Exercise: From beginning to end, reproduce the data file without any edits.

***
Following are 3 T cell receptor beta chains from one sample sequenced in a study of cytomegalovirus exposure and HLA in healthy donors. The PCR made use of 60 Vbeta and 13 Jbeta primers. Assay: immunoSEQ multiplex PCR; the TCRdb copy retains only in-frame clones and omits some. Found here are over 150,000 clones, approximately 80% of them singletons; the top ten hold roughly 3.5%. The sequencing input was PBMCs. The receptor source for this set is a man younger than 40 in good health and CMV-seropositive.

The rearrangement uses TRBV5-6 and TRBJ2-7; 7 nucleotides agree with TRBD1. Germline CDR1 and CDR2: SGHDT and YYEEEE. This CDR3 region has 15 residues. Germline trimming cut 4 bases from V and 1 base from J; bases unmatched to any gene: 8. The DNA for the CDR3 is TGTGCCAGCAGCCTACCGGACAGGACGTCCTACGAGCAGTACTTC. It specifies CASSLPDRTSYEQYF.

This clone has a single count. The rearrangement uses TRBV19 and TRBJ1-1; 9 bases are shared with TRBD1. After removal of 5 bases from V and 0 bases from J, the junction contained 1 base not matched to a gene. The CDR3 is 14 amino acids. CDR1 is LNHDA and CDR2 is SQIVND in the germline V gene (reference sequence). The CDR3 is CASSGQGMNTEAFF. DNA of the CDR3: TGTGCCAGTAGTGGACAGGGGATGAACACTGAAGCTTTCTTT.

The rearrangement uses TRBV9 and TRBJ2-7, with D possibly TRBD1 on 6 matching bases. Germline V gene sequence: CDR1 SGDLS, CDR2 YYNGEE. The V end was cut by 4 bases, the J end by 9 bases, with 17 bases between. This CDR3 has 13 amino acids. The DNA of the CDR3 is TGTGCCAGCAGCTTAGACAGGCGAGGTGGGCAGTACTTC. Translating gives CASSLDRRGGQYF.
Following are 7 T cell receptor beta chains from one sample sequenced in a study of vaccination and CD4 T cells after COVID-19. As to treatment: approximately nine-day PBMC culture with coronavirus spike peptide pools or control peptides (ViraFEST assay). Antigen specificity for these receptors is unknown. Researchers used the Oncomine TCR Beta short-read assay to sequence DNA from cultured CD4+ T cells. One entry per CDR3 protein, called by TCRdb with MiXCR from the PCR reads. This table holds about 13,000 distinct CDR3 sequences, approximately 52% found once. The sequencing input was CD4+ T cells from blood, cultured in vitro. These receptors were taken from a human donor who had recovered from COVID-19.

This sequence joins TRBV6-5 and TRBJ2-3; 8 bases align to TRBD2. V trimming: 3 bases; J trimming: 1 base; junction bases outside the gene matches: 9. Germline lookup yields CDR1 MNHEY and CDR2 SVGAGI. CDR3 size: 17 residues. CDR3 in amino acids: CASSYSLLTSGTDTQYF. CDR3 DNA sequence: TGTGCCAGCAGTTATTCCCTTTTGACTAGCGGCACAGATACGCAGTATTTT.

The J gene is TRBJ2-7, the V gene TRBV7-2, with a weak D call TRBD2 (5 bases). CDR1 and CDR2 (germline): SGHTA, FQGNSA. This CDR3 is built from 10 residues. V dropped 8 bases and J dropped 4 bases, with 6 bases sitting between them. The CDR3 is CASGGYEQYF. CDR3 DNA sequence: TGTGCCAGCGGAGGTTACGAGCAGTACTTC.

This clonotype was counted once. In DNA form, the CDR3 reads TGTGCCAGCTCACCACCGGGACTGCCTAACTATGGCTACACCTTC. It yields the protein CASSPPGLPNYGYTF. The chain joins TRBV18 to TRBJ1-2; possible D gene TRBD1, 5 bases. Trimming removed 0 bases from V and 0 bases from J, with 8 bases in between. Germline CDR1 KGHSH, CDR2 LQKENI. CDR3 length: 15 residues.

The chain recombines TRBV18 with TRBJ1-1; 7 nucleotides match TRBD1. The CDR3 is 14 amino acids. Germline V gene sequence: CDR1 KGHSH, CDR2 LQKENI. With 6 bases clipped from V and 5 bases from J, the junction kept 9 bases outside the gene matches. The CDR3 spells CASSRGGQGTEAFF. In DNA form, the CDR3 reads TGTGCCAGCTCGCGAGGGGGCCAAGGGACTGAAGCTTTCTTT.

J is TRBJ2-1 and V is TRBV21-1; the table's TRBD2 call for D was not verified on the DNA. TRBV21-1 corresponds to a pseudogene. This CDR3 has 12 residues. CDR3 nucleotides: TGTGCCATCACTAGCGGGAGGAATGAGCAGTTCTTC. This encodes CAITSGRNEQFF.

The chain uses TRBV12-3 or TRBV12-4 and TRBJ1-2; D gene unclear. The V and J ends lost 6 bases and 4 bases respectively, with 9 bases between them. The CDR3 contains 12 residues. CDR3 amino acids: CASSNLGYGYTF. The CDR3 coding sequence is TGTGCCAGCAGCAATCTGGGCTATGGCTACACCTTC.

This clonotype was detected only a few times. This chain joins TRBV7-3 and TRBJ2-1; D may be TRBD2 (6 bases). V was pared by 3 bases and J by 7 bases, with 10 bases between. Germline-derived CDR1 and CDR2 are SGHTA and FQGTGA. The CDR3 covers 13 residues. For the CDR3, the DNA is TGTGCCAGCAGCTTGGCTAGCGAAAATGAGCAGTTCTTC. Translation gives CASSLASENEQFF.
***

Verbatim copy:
Following are 3 T cell receptor beta chains from one sample sequenced in a study of cytomegalovirus exposure and HLA in healthy donors. The PCR made use of 60 Vbeta and 13 Jbeta primers. Assay: immunoSEQ multiplex PCR; the TCRdb copy retains only in-frame clones and omits some. Found here are over 150,000 clones, approximately 80% of them singletons; the top ten hold roughly 3.5%. The sequencing input was PBMCs. The receptor source for this set is a man younger than 40 in good health and CMV-seropositive.

The rearrangement uses TRBV5-6 and TRBJ2-7; 7 nucleotides agree with TRBD1. Germline CDR1 and CDR2: SGHDT and YYEEEE. This CDR3 region has 15 residues. Germline trimming cut 4 bases from V and 1 base from J; bases unmatched to any gene: 8. The DNA for the CDR3 is TGTGCCAGCAGCCTACCGGACAGGACGTCCTACGAGCAGTACTTC. It specifies CASSLPDRTSYEQYF.

This clone has a single count. The rearrangement uses TRBV19 and TRBJ1-1; 9 bases are shared with TRBD1. After removal of 5 bases from V and 0 bases from J, the junction contained 1 base not matched to a gene. The CDR3 is 14 amino acids. CDR1 is LNHDA and CDR2 is SQIVND in the germline V gene (reference sequence). The CDR3 is CASSGQGMNTEAFF. DNA of the CDR3: TGTGCCAGTAGTGGACAGGGGATGAACACTGAAGCTTTCTTT.

The rearrangement uses TRBV9 and TRBJ2-7, with D possibly TRBD1 on 6 matching bases. Germline V gene sequence: CDR1 SGDLS, CDR2 YYNGEE. The V end was cut by 4 bases, the J end by 9 bases, with 17 bases between. This CDR3 has 13 amino acids. The DNA of the CDR3 is TGTGCCAGCAGCTTAGACAGGCGAGGTGGGCAGTACTTC. Translating gives CASSLDRRGGQYF.
Following are 7 T cell receptor beta chains from one sample sequenced in a study of vaccination and CD4 T cells after COVID-19. As to treatment: approximately nine-day PBMC culture with coronavirus spike peptide pools or control peptides (ViraFEST assay). Antigen specificity for these receptors is unknown. Researchers used the Oncomine TCR Beta short-read assay to sequence DNA from cultured CD4+ T cells. One entry per CDR3 protein, called by TCRdb with MiXCR from the PCR reads. This table holds about 13,000 distinct CDR3 sequences, approximately 52% found once. The sequencing input was CD4+ T cells from blood, cultured in vitro. These receptors were taken from a human donor who had recovered from COVID-19.

This sequence joins TRBV6-5 and TRBJ2-3; 8 bases align to TRBD2. V trimming: 3 bases; J trimming: 1 base; junction bases outside the gene matches: 9. Germline lookup yields CDR1 MNHEY and CDR2 SVGAGI. CDR3 size: 17 residues. CDR3 in amino acids: CASSYSLLTSGTDTQYF. CDR3 DNA sequence: TGTGCCAGCAGTTATTCCCTTTTGACTAGCGGCACAGATACGCAGTATTTT.

The J gene is TRBJ2-7, the V gene TRBV7-2, with a weak D call TRBD2 (5 bases). CDR1 and CDR2 (germline): SGHTA, FQGNSA. This CDR3 is built from 10 residues. V dropped 8 bases and J dropped 4 bases, with 6 bases sitting between them. The CDR3 is CASGGYEQYF. CDR3 DNA sequence: TGTGCCAGCGGAGGTTACGAGCAGTACTTC.

This clonotype was counted once. In DNA form, the CDR3 reads TGTGCCAGCTCACCACCGGGACTGCCTAACTATGGCTACACCTTC. It yields the protein CASSPPGLPNYGYTF. The chain joins TRBV18 to TRBJ1-2; possible D gene TRBD1, 5 bases. Trimming removed 0 bases from V and 0 bases from J, with 8 bases in between. Germline CDR1 KGHSH, CDR2 LQKENI. CDR3 length: 15 residues.

The chain recombines TRBV18 with TRBJ1-1; 7 nucleotides match TRBD1. The CDR3 is 14 amino acids. Germline V gene sequence: CDR1 KGHSH, CDR2 LQKENI. With 6 bases clipped from V and 5 bases from J, the junction kept 9 bases outside the gene matches. The CDR3 spells CASSRGGQGTEAFF. In DNA form, the CDR3 reads TGTGCCAGCTCGCGAGGGGGCCAAGGGACTGAAGCTTTCTTT.

J is TRBJ2-1 and V is TRBV21-1; the table's TRBD2 call for D was not verified on the DNA. TRBV21-1 corresponds to a pseudogene. This CDR3 has 12 residues. CDR3 nucleotides: TGTGCCATCACTAGCGGGAGGAATGAGCAGTTCTTC. This encodes CAITSGRNEQFF.

The chain uses TRBV12-3 or TRBV12-4 and TRBJ1-2; D gene unclear. The V and J ends lost 6 bases and 4 bases respectively, with 9 bases between them. The CDR3 contains 12 residues. CDR3 amino acids: CASSNLGYGYTF. The CDR3 coding sequence is TGTGCCAGCAGCAATCTGGGCTATGGCTACACCTTC.

This clonotype was detected only a few times. This chain joins TRBV7-3 and TRBJ2-1; D may be TRBD2 (6 bases). V was pared by 3 bases and J by 7 bases, with 10 bases between. Germline-derived CDR1 and CDR2 are SGHTA and FQGTGA. The CDR3 covers 13 residues. For the CDR3, the DNA is TGTGCCAGCAGCTTGGCTAGCGAAAATGAGCAGTTCTTC. Translation gives CASSLASENEQFF.